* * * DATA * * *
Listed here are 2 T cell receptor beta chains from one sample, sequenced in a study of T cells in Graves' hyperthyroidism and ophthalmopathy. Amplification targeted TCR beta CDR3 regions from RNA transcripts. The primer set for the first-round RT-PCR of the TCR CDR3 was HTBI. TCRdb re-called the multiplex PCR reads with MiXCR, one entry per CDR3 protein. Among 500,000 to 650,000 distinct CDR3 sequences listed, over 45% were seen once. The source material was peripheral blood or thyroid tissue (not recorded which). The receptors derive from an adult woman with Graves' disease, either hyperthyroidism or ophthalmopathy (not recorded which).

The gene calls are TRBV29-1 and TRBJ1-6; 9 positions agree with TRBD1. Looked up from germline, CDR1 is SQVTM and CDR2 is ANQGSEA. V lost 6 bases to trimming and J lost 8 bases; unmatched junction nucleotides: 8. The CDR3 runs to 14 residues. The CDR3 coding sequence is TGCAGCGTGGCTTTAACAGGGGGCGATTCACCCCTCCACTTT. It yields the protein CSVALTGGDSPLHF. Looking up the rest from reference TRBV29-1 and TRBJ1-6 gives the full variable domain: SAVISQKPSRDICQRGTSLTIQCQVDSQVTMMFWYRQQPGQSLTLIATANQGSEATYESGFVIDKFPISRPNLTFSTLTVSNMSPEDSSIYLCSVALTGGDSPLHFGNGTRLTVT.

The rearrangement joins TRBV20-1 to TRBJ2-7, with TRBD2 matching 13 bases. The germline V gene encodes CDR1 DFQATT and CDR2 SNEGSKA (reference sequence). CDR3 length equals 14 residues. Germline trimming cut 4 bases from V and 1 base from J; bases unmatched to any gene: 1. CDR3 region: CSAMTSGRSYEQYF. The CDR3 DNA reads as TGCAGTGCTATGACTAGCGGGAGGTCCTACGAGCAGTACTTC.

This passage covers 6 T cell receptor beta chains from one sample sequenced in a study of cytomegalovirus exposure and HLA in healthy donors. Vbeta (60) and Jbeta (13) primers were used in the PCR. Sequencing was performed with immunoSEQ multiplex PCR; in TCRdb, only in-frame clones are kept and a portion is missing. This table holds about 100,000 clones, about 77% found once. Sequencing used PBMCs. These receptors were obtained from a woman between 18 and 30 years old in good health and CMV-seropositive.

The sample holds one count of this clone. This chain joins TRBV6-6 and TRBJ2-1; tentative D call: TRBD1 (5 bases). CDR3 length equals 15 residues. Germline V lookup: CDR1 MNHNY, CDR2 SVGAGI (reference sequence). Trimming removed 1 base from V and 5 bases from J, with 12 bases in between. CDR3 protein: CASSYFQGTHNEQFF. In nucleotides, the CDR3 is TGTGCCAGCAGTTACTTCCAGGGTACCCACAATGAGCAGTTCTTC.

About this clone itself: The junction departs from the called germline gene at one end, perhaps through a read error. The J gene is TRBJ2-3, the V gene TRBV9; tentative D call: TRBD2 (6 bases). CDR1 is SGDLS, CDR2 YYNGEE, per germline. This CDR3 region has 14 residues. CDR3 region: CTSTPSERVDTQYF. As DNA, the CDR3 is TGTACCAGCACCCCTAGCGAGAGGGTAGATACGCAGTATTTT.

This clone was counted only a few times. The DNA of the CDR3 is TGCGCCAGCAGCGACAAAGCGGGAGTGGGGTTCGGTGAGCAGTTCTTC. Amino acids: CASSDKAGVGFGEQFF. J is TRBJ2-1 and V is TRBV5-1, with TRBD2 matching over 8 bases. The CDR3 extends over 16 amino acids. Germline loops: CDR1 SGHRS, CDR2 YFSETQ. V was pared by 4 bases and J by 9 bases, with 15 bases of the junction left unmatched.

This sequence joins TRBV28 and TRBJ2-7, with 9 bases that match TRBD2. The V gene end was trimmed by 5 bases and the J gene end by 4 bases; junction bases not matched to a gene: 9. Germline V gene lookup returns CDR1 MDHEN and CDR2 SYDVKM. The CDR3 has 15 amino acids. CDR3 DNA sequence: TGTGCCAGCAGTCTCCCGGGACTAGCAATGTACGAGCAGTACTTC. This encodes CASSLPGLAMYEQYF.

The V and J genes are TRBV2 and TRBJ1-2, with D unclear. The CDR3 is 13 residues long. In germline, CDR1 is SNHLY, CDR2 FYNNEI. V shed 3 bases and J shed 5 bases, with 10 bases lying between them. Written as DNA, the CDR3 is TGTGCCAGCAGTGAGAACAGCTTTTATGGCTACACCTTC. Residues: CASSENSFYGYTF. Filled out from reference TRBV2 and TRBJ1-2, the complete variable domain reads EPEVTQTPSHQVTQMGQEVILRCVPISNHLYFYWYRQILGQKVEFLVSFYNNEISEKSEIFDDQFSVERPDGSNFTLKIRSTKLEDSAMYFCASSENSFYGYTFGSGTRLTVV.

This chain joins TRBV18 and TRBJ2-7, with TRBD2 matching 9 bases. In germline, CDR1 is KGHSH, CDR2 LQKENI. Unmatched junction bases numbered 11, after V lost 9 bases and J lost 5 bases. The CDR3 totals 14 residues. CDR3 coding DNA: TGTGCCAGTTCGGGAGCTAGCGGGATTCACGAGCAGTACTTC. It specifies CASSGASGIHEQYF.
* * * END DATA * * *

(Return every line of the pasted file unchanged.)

Listed here are 2 T cell receptor beta chains from one sample, sequenced in a study of T cells in Graves' hyperthyroidism and ophthalmopathy. Amplification targeted TCR beta CDR3 regions from RNA transcripts. The primer set for the first-round RT-PCR of the TCR CDR3 was HTBI. TCRdb re-called the multiplex PCR reads with MiXCR, one entry per CDR3 protein. Among 500,000 to 650,000 distinct CDR3 sequences listed, over 45% were seen once. The source material was peripheral blood or thyroid tissue (not recorded which). The receptors derive from an adult woman with Graves' disease, either hyperthyroidism or ophthalmopathy (not recorded which).

The gene calls are TRBV29-1 and TRBJ1-6; 9 positions agree with TRBD1. Looked up from germline, CDR1 is SQVTM and CDR2 is ANQGSEA. V lost 6 bases to trimming and J lost 8 bases; unmatched junction nucleotides: 8. The CDR3 runs to 14 residues. The CDR3 coding sequence is TGCAGCGTGGCTTTAACAGGGGGCGATTCACCCCTCCACTTT. It yields the protein CSVALTGGDSPLHF. Looking up the rest from reference TRBV29-1 and TRBJ1-6 gives the full variable domain: SAVISQKPSRDICQRGTSLTIQCQVDSQVTMMFWYRQQPGQSLTLIATANQGSEATYESGFVIDKFPISRPNLTFSTLTVSNMSPEDSSIYLCSVALTGGDSPLHFGNGTRLTVT.

The rearrangement joins TRBV20-1 to TRBJ2-7, with TRBD2 matching 13 bases. The germline V gene encodes CDR1 DFQATT and CDR2 SNEGSKA (reference sequence). CDR3 length equals 14 residues. Germline trimming cut 4 bases from V and 1 base from J; bases unmatched to any gene: 1. CDR3 region: CSAMTSGRSYEQYF. The CDR3 DNA reads as TGCAGTGCTATGACTAGCGGGAGGTCCTACGAGCAGTACTTC.

This passage covers 6 T cell receptor beta chains from one sample sequenced in a study of cytomegalovirus exposure and HLA in healthy donors. Vbeta (60) and Jbeta (13) primers were used in the PCR. Sequencing was performed with immunoSEQ multiplex PCR; in TCRdb, only in-frame clones are kept and a portion is missing. This table holds about 100,000 clones, about 77% found once. Sequencing used PBMCs. These receptors were obtained from a woman between 18 and 30 years old in good health and CMV-seropositive.

The sample holds one count of this clone. This chain joins TRBV6-6 and TRBJ2-1; tentative D call: TRBD1 (5 bases). CDR3 length equals 15 residues. Germline V lookup: CDR1 MNHNY, CDR2 SVGAGI (reference sequence). Trimming removed 1 base from V and 5 bases from J, with 12 bases in between. CDR3 protein: CASSYFQGTHNEQFF. In nucleotides, the CDR3 is TGTGCCAGCAGTTACTTCCAGGGTACCCACAATGAGCAGTTCTTC.

About this clone itself: The junction departs from the called germline gene at one end, perhaps through a read error. The J gene is TRBJ2-3, the V gene TRBV9; tentative D call: TRBD2 (6 bases). CDR1 is SGDLS, CDR2 YYNGEE, per germline. This CDR3 region has 14 residues. CDR3 region: CTSTPSERVDTQYF. As DNA, the CDR3 is TGTACCAGCACCCCTAGCGAGAGGGTAGATACGCAGTATTTT.

This clone was counted only a few times. The DNA of the CDR3 is TGCGCCAGCAGCGACAAAGCGGGAGTGGGGTTCGGTGAGCAGTTCTTC. Amino acids: CASSDKAGVGFGEQFF. J is TRBJ2-1 and V is TRBV5-1, with TRBD2 matching over 8 bases. The CDR3 extends over 16 amino acids. Germline loops: CDR1 SGHRS, CDR2 YFSETQ. V was pared by 4 bases and J by 9 bases, with 15 bases of the junction left unmatched.

This sequence joins TRBV28 and TRBJ2-7, with 9 bases that match TRBD2. The V gene end was trimmed by 5 bases and the J gene end by 4 bases; junction bases not matched to a gene: 9. Germline V gene lookup returns CDR1 MDHEN and CDR2 SYDVKM. The CDR3 has 15 amino acids. CDR3 DNA sequence: TGTGCCAGCAGTCTCCCGGGACTAGCAATGTACGAGCAGTACTTC. This encodes CASSLPGLAMYEQYF.

The V and J genes are TRBV2 and TRBJ1-2, with D unclear. The CDR3 is 13 residues long. In germline, CDR1 is SNHLY, CDR2 FYNNEI. V shed 3 bases and J shed 5 bases, with 10 bases lying between them. Written as DNA, the CDR3 is TGTGCCAGCAGTGAGAACAGCTTTTATGGCTACACCTTC. Residues: CASSENSFYGYTF. Filled out from reference TRBV2 and TRBJ1-2, the complete variable domain reads EPEVTQTPSHQVTQMGQEVILRCVPISNHLYFYWYRQILGQKVEFLVSFYNNEISEKSEIFDDQFSVERPDGSNFTLKIRSTKLEDSAMYFCASSENSFYGYTFGSGTRLTVV.

This chain joins TRBV18 and TRBJ2-7, with TRBD2 matching 9 bases. In germline, CDR1 is KGHSH, CDR2 LQKENI. Unmatched junction bases numbered 11, after V lost 9 bases and J lost 5 bases. The CDR3 totals 14 residues. CDR3 coding DNA: TGTGCCAGTTCGGGAGCTAGCGGGATTCACGAGCAGTACTTC. It specifies CASSGASGIHEQYF.